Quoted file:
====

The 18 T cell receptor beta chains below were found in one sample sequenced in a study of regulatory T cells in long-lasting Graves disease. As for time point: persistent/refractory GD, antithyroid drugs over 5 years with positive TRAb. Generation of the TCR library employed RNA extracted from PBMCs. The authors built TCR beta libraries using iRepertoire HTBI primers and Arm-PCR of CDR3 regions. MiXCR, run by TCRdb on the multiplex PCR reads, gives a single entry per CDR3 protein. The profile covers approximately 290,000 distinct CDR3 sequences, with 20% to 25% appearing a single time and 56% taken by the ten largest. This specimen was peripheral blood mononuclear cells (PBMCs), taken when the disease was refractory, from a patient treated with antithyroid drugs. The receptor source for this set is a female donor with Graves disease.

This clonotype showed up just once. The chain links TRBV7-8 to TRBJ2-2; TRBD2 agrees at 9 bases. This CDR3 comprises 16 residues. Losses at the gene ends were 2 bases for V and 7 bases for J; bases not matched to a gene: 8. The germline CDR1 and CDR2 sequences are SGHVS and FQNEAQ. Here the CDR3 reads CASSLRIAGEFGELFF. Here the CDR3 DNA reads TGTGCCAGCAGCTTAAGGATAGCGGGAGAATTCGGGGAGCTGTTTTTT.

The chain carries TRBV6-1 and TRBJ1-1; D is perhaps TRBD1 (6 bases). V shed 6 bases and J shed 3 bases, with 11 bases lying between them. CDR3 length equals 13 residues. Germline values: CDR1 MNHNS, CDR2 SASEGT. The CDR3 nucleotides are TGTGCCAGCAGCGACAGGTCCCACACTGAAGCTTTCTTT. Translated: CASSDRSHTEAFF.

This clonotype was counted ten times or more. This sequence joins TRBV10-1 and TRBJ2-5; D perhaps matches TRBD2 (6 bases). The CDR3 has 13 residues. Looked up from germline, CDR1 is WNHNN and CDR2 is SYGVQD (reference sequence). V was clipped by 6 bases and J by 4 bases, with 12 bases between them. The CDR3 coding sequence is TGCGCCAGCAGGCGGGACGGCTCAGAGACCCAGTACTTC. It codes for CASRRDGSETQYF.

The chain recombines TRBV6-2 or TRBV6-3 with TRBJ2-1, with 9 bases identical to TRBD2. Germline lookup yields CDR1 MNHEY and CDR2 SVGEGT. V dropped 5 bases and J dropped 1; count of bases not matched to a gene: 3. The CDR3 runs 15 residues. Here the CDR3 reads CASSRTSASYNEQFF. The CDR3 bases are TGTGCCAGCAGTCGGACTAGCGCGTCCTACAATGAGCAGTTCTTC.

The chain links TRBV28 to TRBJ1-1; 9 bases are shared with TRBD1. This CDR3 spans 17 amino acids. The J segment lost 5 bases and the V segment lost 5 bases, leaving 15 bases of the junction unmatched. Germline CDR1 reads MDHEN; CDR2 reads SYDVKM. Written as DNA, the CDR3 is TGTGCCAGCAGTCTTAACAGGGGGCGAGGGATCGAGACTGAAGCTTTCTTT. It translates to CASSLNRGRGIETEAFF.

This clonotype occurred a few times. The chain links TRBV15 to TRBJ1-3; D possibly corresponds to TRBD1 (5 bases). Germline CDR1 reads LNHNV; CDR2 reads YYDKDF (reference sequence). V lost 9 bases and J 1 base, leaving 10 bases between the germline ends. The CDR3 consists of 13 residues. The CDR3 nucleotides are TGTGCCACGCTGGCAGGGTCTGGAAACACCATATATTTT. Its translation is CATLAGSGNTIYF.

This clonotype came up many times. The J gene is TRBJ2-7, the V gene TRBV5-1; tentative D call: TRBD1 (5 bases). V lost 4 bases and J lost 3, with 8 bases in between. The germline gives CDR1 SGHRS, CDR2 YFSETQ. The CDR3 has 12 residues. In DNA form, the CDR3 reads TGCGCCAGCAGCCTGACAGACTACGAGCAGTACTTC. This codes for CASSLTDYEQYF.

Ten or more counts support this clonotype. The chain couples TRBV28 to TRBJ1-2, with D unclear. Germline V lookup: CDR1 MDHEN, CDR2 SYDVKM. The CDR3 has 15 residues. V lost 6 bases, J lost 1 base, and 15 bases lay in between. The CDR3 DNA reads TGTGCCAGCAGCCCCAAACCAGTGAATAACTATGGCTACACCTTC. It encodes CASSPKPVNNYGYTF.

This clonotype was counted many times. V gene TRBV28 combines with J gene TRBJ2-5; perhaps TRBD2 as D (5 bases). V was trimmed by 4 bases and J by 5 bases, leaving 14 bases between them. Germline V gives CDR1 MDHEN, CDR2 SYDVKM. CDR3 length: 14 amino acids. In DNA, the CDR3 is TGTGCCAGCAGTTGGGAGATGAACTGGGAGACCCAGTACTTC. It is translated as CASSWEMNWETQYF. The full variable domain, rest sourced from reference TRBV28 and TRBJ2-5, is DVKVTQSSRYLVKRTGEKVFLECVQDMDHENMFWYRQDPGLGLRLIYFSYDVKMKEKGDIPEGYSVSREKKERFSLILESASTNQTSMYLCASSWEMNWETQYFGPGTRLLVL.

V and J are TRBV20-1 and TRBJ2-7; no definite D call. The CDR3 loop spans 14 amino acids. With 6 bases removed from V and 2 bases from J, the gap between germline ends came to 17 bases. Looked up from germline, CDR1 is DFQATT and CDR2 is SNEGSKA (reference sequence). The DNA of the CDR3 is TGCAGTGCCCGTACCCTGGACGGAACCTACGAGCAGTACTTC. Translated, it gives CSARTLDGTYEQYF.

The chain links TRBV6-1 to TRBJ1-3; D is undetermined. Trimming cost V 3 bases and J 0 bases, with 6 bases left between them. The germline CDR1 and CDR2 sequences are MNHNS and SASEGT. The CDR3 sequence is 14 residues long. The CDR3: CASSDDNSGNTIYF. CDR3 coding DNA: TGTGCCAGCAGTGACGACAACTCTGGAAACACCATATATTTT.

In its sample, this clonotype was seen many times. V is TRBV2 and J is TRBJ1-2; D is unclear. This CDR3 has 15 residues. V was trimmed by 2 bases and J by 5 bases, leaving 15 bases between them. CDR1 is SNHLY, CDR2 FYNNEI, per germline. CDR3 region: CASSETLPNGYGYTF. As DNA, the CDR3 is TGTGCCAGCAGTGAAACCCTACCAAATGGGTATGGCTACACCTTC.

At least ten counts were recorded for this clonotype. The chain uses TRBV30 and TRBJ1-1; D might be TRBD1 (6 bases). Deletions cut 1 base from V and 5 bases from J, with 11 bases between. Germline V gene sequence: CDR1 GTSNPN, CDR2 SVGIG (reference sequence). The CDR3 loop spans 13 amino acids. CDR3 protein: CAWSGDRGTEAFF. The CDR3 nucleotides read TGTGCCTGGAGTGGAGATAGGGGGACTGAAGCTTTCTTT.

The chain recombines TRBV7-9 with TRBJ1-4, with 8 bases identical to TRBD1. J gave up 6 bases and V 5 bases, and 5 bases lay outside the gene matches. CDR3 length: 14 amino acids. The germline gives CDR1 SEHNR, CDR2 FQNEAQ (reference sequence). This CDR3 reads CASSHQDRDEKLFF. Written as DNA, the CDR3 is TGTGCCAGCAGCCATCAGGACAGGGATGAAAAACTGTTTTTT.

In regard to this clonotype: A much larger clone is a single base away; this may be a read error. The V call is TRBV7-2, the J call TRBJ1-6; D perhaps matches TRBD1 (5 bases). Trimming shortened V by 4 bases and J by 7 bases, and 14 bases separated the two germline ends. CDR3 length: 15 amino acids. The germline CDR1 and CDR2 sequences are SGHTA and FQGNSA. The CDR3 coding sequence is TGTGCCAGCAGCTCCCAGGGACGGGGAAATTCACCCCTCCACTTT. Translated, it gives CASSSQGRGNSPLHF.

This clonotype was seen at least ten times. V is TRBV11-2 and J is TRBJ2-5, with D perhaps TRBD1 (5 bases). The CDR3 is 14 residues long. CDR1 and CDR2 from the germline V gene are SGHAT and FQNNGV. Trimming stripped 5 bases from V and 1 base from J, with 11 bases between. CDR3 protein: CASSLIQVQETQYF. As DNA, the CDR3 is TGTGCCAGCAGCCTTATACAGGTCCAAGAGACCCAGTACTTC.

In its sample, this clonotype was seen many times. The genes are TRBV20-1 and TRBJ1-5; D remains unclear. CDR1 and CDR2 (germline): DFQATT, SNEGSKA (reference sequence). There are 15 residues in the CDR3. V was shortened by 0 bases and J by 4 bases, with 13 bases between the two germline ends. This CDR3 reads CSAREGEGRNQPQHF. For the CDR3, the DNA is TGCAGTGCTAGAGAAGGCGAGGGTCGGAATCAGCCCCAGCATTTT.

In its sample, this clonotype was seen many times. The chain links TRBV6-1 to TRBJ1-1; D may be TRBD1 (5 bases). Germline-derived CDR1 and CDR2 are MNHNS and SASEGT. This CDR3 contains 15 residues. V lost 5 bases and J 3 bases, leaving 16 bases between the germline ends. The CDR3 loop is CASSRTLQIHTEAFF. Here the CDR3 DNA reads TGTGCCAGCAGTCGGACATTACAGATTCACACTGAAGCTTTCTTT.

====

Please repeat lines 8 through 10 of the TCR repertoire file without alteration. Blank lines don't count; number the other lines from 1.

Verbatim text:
This clonotype came up many times. The J gene is TRBJ2-7, the V gene TRBV5-1; tentative D call: TRBD1 (5 bases). V lost 4 bases and J lost 3, with 8 bases in between. The germline gives CDR1 SGHRS, CDR2 YFSETQ. The CDR3 has 12 residues. In DNA form, the CDR3 reads TGCGCCAGCAGCCTGACAGACTACGAGCAGTACTTC. This codes for CASSLTDYEQYF.

Ten or more counts support this clonotype. The chain couples TRBV28 to TRBJ1-2, with D unclear. Germline V lookup: CDR1 MDHEN, CDR2 SYDVKM. The CDR3 has 15 residues. V lost 6 bases, J lost 1 base, and 15 bases lay in between. The CDR3 DNA reads TGTGCCAGCAGCCCCAAACCAGTGAATAACTATGGCTACACCTTC. It encodes CASSPKPVNNYGYTF.

This clonotype was counted many times. V gene TRBV28 combines with J gene TRBJ2-5; perhaps TRBD2 as D (5 bases). V was trimmed by 4 bases and J by 5 bases, leaving 14 bases between them. Germline V gives CDR1 MDHEN, CDR2 SYDVKM. CDR3 length: 14 amino acids. In DNA, the CDR3 is TGTGCCAGCAGTTGGGAGATGAACTGGGAGACCCAGTACTTC. It is translated as CASSWEMNWETQYF. The full variable domain, rest sourced from reference TRBV28 and TRBJ2-5, is DVKVTQSSRYLVKRTGEKVFLECVQDMDHENMFWYRQDPGLGLRLIYFSYDVKMKEKGDIPEGYSVSREKKERFSLILESASTNQTSMYLCASSWEMNWETQYFGPGTRLLVL.